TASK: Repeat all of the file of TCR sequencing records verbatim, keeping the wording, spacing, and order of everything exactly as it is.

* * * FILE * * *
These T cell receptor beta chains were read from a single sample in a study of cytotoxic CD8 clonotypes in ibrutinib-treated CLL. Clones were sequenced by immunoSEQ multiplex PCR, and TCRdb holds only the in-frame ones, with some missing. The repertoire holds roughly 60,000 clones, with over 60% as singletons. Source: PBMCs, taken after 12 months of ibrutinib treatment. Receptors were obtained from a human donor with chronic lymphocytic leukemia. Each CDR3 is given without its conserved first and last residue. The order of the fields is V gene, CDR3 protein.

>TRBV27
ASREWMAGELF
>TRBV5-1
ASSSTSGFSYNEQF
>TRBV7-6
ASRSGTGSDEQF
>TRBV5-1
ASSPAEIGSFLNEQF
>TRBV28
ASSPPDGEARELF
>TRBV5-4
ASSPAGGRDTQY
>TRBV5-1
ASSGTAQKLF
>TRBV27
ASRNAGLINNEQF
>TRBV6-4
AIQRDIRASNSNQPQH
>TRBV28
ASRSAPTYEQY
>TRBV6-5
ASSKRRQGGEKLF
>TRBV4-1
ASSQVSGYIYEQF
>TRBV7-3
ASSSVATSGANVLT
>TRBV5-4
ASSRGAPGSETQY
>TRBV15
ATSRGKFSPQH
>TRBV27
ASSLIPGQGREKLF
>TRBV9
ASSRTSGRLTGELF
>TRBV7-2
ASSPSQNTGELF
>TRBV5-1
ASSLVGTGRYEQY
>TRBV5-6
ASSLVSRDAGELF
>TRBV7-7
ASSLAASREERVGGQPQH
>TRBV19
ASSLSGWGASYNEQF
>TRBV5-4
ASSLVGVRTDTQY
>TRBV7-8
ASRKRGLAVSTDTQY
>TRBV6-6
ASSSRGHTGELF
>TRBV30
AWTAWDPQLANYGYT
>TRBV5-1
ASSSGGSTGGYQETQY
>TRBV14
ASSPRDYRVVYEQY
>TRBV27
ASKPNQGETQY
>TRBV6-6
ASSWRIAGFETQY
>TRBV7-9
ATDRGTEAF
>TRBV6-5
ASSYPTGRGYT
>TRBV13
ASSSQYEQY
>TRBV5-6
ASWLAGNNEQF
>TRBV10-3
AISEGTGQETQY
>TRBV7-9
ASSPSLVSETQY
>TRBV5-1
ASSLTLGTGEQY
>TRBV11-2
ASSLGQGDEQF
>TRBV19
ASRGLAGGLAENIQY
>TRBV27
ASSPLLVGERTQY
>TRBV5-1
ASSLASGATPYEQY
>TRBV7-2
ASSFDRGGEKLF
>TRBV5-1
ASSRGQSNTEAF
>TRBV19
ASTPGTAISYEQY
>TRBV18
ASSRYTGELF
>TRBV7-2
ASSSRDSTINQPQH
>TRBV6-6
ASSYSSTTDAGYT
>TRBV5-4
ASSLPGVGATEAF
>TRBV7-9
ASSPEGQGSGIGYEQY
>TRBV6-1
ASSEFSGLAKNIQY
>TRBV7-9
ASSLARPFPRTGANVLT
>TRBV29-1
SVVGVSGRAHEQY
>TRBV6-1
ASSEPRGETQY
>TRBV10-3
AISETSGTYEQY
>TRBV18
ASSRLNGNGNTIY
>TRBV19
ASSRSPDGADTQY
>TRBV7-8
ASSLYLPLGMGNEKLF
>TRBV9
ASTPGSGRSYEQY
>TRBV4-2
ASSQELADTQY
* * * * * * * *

These T cell receptor beta chains were read from a single sample in a study of cytotoxic CD8 clonotypes in ibrutinib-treated CLL. Clones were sequenced by immunoSEQ multiplex PCR, and TCRdb holds only the in-frame ones, with some missing. The repertoire holds roughly 60,000 clones, with over 60% as singletons. Source: PBMCs, taken after 12 months of ibrutinib treatment. Receptors were obtained from a human donor with chronic lymphocytic leukemia. Each CDR3 is given without its conserved first and last residue. The order of the fields is V gene, CDR3 protein.

>TRBV27
ASREWMAGELF
>TRBV5-1
ASSSTSGFSYNEQF
>TRBV7-6
ASRSGTGSDEQF
>TRBV5-1
ASSPAEIGSFLNEQF
>TRBV28
ASSPPDGEARELF
>TRBV5-4
ASSPAGGRDTQY
>TRBV5-1
ASSGTAQKLF
>TRBV27
ASRNAGLINNEQF
>TRBV6-4
AIQRDIRASNSNQPQH
>TRBV28
ASRSAPTYEQY
>TRBV6-5
ASSKRRQGGEKLF
>TRBV4-1
ASSQVSGYIYEQF
>TRBV7-3
ASSSVATSGANVLT
>TRBV5-4
ASSRGAPGSETQY
>TRBV15
ATSRGKFSPQH
>TRBV27
ASSLIPGQGREKLF
>TRBV9
ASSRTSGRLTGELF
>TRBV7-2
ASSPSQNTGELF
>TRBV5-1
ASSLVGTGRYEQY
>TRBV5-6
ASSLVSRDAGELF
>TRBV7-7
ASSLAASREERVGGQPQH
>TRBV19
ASSLSGWGASYNEQF
>TRBV5-4
ASSLVGVRTDTQY
>TRBV7-8
ASRKRGLAVSTDTQY
>TRBV6-6
ASSSRGHTGELF
>TRBV30
AWTAWDPQLANYGYT
>TRBV5-1
ASSSGGSTGGYQETQY
>TRBV14
ASSPRDYRVVYEQY
>TRBV27
ASKPNQGETQY
>TRBV6-6
ASSWRIAGFETQY
>TRBV7-9
ATDRGTEAF
>TRBV6-5
ASSYPTGRGYT
>TRBV13
ASSSQYEQY
>TRBV5-6
ASWLAGNNEQF
>TRBV10-3
AISEGTGQETQY
>TRBV7-9
ASSPSLVSETQY
>TRBV5-1
ASSLTLGTGEQY
>TRBV11-2
ASSLGQGDEQF
>TRBV19
ASRGLAGGLAENIQY
>TRBV27
ASSPLLVGERTQY
>TRBV5-1
ASSLASGATPYEQY
>TRBV7-2
ASSFDRGGEKLF
>TRBV5-1
ASSRGQSNTEAF
>TRBV19
ASTPGTAISYEQY
>TRBV18
ASSRYTGELF
>TRBV7-2
ASSSRDSTINQPQH
>TRBV6-6
ASSYSSTTDAGYT
>TRBV5-4
ASSLPGVGATEAF
>TRBV7-9
ASSPEGQGSGIGYEQY
>TRBV6-1
ASSEFSGLAKNIQY
>TRBV7-9
ASSLARPFPRTGANVLT
>TRBV29-1
SVVGVSGRAHEQY
>TRBV6-1
ASSEPRGETQY
>TRBV10-3
AISETSGTYEQY
>TRBV18
ASSRLNGNGNTIY
>TRBV19
ASSRSPDGADTQY
>TRBV7-8
ASSLYLPLGMGNEKLF
>TRBV9
ASTPGSGRSYEQY
>TRBV4-2
ASSQELADTQY